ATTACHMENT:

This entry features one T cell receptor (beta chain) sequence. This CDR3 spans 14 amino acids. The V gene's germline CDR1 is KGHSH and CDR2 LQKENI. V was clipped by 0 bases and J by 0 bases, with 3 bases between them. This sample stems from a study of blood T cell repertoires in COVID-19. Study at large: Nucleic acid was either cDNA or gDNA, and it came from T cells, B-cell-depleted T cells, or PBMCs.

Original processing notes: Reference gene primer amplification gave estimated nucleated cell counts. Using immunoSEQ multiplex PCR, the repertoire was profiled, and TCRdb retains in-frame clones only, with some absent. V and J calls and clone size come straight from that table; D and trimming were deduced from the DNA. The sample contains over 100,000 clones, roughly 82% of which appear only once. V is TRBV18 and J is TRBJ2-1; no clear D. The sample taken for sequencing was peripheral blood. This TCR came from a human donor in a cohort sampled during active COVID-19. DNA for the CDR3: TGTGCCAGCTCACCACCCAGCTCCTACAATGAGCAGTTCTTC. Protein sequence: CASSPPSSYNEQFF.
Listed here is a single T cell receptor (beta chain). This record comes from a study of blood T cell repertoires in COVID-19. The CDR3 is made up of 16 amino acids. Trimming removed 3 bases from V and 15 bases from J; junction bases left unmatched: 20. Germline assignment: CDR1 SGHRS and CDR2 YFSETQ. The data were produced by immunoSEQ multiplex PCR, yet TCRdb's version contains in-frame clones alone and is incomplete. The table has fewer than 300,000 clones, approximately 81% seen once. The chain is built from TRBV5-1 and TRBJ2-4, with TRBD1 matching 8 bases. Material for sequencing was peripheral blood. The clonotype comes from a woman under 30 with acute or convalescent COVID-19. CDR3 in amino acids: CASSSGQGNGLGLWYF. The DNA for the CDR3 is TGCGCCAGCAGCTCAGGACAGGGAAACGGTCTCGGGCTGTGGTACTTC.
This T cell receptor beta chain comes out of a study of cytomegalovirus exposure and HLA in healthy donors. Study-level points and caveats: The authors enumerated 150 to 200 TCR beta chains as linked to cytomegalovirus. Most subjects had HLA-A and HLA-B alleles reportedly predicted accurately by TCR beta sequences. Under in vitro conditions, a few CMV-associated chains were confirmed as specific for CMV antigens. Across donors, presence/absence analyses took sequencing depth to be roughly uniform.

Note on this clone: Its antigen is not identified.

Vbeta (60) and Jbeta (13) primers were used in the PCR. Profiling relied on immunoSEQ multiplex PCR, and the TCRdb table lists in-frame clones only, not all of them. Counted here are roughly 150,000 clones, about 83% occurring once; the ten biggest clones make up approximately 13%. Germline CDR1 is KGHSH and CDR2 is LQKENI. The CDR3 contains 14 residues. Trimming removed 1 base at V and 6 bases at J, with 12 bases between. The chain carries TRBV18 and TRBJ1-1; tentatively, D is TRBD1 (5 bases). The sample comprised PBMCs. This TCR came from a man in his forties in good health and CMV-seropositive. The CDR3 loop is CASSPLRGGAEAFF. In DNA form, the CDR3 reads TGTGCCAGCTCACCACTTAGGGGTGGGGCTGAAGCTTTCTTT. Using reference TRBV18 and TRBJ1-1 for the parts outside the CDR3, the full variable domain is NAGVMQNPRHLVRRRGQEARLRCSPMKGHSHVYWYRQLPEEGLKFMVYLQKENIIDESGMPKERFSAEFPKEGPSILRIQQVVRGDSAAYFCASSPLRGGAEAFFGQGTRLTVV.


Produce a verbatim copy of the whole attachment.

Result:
This entry features one T cell receptor (beta chain) sequence. This CDR3 spans 14 amino acids. The V gene's germline CDR1 is KGHSH and CDR2 LQKENI. V was clipped by 0 bases and J by 0 bases, with 3 bases between them. This sample stems from a study of blood T cell repertoires in COVID-19. Study at large: Nucleic acid was either cDNA or gDNA, and it came from T cells, B-cell-depleted T cells, or PBMCs.

Original processing notes: Reference gene primer amplification gave estimated nucleated cell counts. Using immunoSEQ multiplex PCR, the repertoire was profiled, and TCRdb retains in-frame clones only, with some absent. V and J calls and clone size come straight from that table; D and trimming were deduced from the DNA. The sample contains over 100,000 clones, roughly 82% of which appear only once. V is TRBV18 and J is TRBJ2-1; no clear D. The sample taken for sequencing was peripheral blood. This TCR came from a human donor in a cohort sampled during active COVID-19. DNA for the CDR3: TGTGCCAGCTCACCACCCAGCTCCTACAATGAGCAGTTCTTC. Protein sequence: CASSPPSSYNEQFF.
Listed here is a single T cell receptor (beta chain). This record comes from a study of blood T cell repertoires in COVID-19. The CDR3 is made up of 16 amino acids. Trimming removed 3 bases from V and 15 bases from J; junction bases left unmatched: 20. Germline assignment: CDR1 SGHRS and CDR2 YFSETQ. The data were produced by immunoSEQ multiplex PCR, yet TCRdb's version contains in-frame clones alone and is incomplete. The table has fewer than 300,000 clones, approximately 81% seen once. The chain is built from TRBV5-1 and TRBJ2-4, with TRBD1 matching 8 bases. Material for sequencing was peripheral blood. The clonotype comes from a woman under 30 with acute or convalescent COVID-19. CDR3 in amino acids: CASSSGQGNGLGLWYF. The DNA for the CDR3 is TGCGCCAGCAGCTCAGGACAGGGAAACGGTCTCGGGCTGTGGTACTTC.
This T cell receptor beta chain comes out of a study of cytomegalovirus exposure and HLA in healthy donors. Study-level points and caveats: The authors enumerated 150 to 200 TCR beta chains as linked to cytomegalovirus. Most subjects had HLA-A and HLA-B alleles reportedly predicted accurately by TCR beta sequences. Under in vitro conditions, a few CMV-associated chains were confirmed as specific for CMV antigens. Across donors, presence/absence analyses took sequencing depth to be roughly uniform.

Note on this clone: Its antigen is not identified.

Vbeta (60) and Jbeta (13) primers were used in the PCR. Profiling relied on immunoSEQ multiplex PCR, and the TCRdb table lists in-frame clones only, not all of them. Counted here are roughly 150,000 clones, about 83% occurring once; the ten biggest clones make up approximately 13%. Germline CDR1 is KGHSH and CDR2 is LQKENI. The CDR3 contains 14 residues. Trimming removed 1 base at V and 6 bases at J, with 12 bases between. The chain carries TRBV18 and TRBJ1-1; tentatively, D is TRBD1 (5 bases). The sample comprised PBMCs. This TCR came from a man in his forties in good health and CMV-seropositive. The CDR3 loop is CASSPLRGGAEAFF. In DNA form, the CDR3 reads TGTGCCAGCTCACCACTTAGGGGTGGGGCTGAAGCTTTCTTT. Using reference TRBV18 and TRBJ1-1 for the parts outside the CDR3, the full variable domain is NAGVMQNPRHLVRRRGQEARLRCSPMKGHSHVYWYRQLPEEGLKFMVYLQKENIIDESGMPKERFSAEFPKEGPSILRIQQVVRGDSAAYFCASSPLRGGAEAFFGQGTRLTVV.